No matter how much we would like to dwell on the level of pork and hog prices over the past two weeks, we must place our attention on the broader economy this week. Standard and Poor's downgrading of U.S. treasury debt on Friday has set up the equity markets for another rough go. The Dow is down over 500 points or 4.5% as of this writing (April 8).
As the old economist's adage goes: "Some of my friends say the market is going down, some say it is going up, and I am with my friends."
The truth is that no one knows how this might play out. There are several reasons for this level of uncertainty. First and foremost, we've never been here before. In our lifetimes, U.S. debt has been nothing but the highest rated. You know the line – "….the full faith and credit of the United States government." How will the markets, which are actually the collective actions of millions of economic agents, respond to something they have never witnessed before? Sure, the market has been anticipating this for some time with varying degrees of confidence, but anticipating something and acting on it are two different things. Today's sell-off is no surprise since markets almost always fall on bad news. How the news will be handled longer-term is the question.
Second, everything is relative. A bond downgrade means our debt is more risky, suggesting that investors will pay less for our bonds. That's the flip side of demanding a higher rate of interest on those bonds. Risk goes up, so the reward required by investors goes up, too, right? Good story, but so far today, U.S. bonds are higher in spite of the downgrade. The reason is that the United States is still about the safest, most dependable, most secure place to put cash. It's not that our economy is booming or even healthy for that matter, it is just that everywhere else is worse.
The same holds true of the U.S. dollar. A slowing economy may be answered by more cash in the form of stimulus packages or quantitative easing 3 (since QE2 just ended) or something else. Quantitative easing is a government monetary policy occasionally used to increase the money supply by buying government securities or other securities from the market. Quantitative easing increases the money supply by flooding financial institutions with capital in an effort to promote increased lending and liquidity.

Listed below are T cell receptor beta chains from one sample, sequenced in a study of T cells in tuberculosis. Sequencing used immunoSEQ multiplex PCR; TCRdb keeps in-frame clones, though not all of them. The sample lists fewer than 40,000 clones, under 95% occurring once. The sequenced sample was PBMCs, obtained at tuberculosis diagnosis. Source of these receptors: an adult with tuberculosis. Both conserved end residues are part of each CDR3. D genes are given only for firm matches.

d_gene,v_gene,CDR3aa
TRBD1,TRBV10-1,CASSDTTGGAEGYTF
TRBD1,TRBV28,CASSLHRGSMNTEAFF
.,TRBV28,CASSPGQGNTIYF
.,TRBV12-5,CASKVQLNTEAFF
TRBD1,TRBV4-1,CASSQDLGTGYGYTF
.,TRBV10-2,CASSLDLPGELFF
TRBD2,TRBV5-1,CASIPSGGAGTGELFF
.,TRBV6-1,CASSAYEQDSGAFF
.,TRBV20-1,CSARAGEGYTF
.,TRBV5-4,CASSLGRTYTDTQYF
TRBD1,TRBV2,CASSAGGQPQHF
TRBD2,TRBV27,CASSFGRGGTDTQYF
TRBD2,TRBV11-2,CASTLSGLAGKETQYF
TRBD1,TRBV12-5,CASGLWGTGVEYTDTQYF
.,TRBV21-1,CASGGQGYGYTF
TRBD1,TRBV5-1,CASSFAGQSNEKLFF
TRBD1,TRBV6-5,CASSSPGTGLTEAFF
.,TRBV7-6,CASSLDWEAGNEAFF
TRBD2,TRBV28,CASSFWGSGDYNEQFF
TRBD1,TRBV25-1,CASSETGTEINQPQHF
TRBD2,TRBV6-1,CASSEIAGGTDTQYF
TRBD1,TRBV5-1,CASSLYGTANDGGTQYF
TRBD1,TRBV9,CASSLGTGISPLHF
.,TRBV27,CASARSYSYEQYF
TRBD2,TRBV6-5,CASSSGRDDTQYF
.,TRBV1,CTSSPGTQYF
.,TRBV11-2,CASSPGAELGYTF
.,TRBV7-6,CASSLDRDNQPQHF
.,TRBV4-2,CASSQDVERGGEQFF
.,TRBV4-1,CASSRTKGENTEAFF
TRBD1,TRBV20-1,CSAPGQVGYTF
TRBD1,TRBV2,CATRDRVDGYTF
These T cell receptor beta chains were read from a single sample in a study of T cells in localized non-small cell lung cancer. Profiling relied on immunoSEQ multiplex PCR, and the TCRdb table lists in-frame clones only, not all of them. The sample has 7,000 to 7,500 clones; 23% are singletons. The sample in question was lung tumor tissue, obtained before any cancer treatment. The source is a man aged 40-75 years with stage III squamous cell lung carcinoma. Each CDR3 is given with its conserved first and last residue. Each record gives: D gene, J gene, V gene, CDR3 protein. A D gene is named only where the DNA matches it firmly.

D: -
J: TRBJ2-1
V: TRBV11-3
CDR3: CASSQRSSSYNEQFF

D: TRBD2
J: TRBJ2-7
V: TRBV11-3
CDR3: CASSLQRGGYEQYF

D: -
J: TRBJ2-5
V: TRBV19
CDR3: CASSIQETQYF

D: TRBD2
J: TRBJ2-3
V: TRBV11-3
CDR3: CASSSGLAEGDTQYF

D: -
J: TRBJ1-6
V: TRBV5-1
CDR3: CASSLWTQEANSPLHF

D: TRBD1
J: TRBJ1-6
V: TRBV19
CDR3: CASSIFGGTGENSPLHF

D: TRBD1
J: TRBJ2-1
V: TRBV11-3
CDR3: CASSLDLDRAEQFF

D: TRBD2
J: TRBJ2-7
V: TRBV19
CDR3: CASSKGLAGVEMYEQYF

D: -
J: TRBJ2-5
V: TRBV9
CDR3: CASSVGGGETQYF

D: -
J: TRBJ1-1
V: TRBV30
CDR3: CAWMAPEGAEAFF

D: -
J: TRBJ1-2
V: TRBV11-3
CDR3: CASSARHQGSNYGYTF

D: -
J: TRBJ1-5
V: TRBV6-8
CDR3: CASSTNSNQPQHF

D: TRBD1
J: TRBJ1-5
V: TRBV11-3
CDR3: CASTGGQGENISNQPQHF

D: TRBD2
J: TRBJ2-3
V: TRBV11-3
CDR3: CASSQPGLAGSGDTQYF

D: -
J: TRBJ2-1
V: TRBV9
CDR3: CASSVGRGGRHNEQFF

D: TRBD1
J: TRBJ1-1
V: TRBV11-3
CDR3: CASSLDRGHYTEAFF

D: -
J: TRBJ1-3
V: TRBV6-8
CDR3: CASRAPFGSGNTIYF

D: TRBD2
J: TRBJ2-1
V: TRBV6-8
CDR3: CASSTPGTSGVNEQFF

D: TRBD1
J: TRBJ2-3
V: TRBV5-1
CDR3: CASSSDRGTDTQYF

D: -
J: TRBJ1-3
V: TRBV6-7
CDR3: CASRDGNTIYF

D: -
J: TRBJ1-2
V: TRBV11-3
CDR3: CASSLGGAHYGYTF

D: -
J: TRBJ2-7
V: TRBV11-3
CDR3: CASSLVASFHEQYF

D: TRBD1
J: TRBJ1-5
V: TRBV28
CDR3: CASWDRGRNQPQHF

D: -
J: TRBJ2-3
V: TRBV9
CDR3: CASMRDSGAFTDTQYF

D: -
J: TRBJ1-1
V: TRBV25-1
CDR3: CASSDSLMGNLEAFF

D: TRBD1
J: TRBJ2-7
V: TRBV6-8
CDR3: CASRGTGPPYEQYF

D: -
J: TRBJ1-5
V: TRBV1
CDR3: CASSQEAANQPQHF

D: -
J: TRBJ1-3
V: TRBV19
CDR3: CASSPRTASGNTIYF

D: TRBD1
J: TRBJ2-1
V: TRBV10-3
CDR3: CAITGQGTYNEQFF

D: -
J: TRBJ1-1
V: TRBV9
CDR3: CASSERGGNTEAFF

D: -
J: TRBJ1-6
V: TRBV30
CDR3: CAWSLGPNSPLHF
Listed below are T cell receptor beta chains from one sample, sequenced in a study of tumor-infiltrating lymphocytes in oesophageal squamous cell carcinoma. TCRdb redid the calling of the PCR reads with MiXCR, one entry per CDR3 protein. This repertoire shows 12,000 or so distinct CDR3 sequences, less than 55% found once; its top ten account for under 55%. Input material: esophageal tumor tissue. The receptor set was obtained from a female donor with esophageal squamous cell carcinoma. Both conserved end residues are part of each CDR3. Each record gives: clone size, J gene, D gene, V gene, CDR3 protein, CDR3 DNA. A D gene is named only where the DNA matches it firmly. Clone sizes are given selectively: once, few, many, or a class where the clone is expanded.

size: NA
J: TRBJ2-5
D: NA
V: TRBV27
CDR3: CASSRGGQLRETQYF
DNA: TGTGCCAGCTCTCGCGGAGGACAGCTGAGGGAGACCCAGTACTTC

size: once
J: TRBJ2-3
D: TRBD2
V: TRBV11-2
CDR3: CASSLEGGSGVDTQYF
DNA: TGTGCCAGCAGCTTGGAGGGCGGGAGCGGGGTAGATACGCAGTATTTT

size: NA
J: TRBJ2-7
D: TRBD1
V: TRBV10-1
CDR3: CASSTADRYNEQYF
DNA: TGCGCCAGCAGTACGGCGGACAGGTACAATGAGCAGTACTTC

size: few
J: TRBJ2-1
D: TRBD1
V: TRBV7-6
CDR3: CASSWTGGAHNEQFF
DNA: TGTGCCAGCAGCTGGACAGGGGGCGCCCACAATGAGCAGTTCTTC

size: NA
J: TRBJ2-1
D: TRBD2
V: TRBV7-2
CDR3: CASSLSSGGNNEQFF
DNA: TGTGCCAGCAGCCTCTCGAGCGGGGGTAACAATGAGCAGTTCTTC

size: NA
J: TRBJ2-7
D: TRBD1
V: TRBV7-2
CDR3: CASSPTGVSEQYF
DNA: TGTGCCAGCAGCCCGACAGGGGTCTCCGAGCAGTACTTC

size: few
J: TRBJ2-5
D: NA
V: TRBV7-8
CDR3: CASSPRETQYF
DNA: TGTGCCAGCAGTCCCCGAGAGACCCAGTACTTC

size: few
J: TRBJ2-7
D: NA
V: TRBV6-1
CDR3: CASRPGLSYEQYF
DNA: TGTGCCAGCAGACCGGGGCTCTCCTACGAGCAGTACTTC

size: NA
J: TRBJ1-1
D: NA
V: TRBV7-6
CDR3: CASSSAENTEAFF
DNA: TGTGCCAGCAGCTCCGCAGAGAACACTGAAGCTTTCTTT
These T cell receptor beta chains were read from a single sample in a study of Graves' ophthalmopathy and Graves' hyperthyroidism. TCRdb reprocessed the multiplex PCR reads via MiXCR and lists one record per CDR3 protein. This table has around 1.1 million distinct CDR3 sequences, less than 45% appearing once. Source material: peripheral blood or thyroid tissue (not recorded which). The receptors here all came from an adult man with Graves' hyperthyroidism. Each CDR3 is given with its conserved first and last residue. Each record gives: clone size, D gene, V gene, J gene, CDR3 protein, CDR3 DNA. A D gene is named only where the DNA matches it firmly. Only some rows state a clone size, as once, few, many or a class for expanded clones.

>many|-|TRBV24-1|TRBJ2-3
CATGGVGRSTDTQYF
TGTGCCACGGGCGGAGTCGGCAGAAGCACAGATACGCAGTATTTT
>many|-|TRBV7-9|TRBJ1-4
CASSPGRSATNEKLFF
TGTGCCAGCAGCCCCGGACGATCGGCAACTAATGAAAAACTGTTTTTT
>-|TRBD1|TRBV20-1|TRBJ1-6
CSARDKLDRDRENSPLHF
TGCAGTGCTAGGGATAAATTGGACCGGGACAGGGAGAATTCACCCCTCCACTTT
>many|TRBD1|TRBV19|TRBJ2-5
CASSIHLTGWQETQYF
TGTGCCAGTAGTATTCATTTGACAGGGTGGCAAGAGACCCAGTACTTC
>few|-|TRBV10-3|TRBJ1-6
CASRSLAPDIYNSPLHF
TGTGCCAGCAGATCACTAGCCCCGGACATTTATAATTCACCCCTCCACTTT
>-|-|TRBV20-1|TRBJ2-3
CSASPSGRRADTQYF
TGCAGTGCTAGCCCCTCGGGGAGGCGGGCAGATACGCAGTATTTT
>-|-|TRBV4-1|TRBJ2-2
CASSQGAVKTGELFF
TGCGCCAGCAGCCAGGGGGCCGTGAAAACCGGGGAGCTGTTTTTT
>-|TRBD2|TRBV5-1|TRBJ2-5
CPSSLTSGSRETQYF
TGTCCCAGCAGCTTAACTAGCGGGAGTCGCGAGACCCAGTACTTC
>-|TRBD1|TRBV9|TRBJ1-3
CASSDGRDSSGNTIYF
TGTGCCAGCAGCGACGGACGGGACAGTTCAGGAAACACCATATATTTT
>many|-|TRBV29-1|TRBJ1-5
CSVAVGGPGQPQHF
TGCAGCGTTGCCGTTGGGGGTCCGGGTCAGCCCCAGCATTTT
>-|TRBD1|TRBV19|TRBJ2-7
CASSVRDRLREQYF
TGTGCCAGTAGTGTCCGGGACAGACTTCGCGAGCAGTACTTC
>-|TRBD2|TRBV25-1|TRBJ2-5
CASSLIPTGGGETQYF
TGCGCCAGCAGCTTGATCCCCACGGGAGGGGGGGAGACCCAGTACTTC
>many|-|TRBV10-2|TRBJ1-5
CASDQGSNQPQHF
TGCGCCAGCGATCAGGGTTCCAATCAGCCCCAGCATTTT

More dollars equals less valuable dollars. But the dollar is up today because, again, other currencies are even less dependable. Anyone want to buy a bunch of Euros knowing that Italy and Spain are on the precipice of default and the taxpayers of Germany and Scandinavia are getting more and more resistant to the idea of bailing out free-spending Euro partners?
Finally, there is the fundamental difference between uncertainty and risk. Risk is the possibility of random occurrences whose distribution is known. Knowing the long-term average and variance of a price or an output allows one to make decisions in the presence of risk. A decision maker can state that outcome X occurs with Z probability and build those outcomes and their probabilities into their decision process. Hog producers who look at the historic levels and ranges and probabilities of various margin levels for each month are practicing this very type of decision making.
Uncertainty, though, is the possibility of an unknown future outcome about which no data are available. It is a blank page that provides no guidance, which makes decision making very, very difficult. Uncharted waters are difficult to navigate and, to some degree, that is where we find ourselves today.
The two factors for pork producers to watch closely, I believe, are consumer sentiment and the value of the U.S. dollar. Consumer sentiment will be under an onslaught of bad news over the next few days and weeks. It will be difficult for consumers, no matter how optimistic, to keep their heads when, in the words of Kipling, all about are losing theirs. And consumers' outlooks on the world are critical to their spending decisions and will impact the demand for meat protein. As was the case in 2008, the pork industry may be in a good place given its smaller exposure to the ups and downs of the foodservice sector. But meat is still the expensive part of the food bill and one that can be cut if times are bad.
The value of the dollar is critical in that it is the ultimate determinant of what our products cost our export customers. In 2008, the dollar index went from 72 in July to 88 in December, before peaking out at 89 in March 2009. That is an increase of roughly 24%. The Korean currency, the won, lost two-thirds of its value during that recession. The Peso fell by half. Those kinds of changes could put a hurt on this year's stellar export business. And remember that currency values are all relative. It may be bad in the United States, but it could well be worse elsewhere.
It should be an interesting but possibly scary week.
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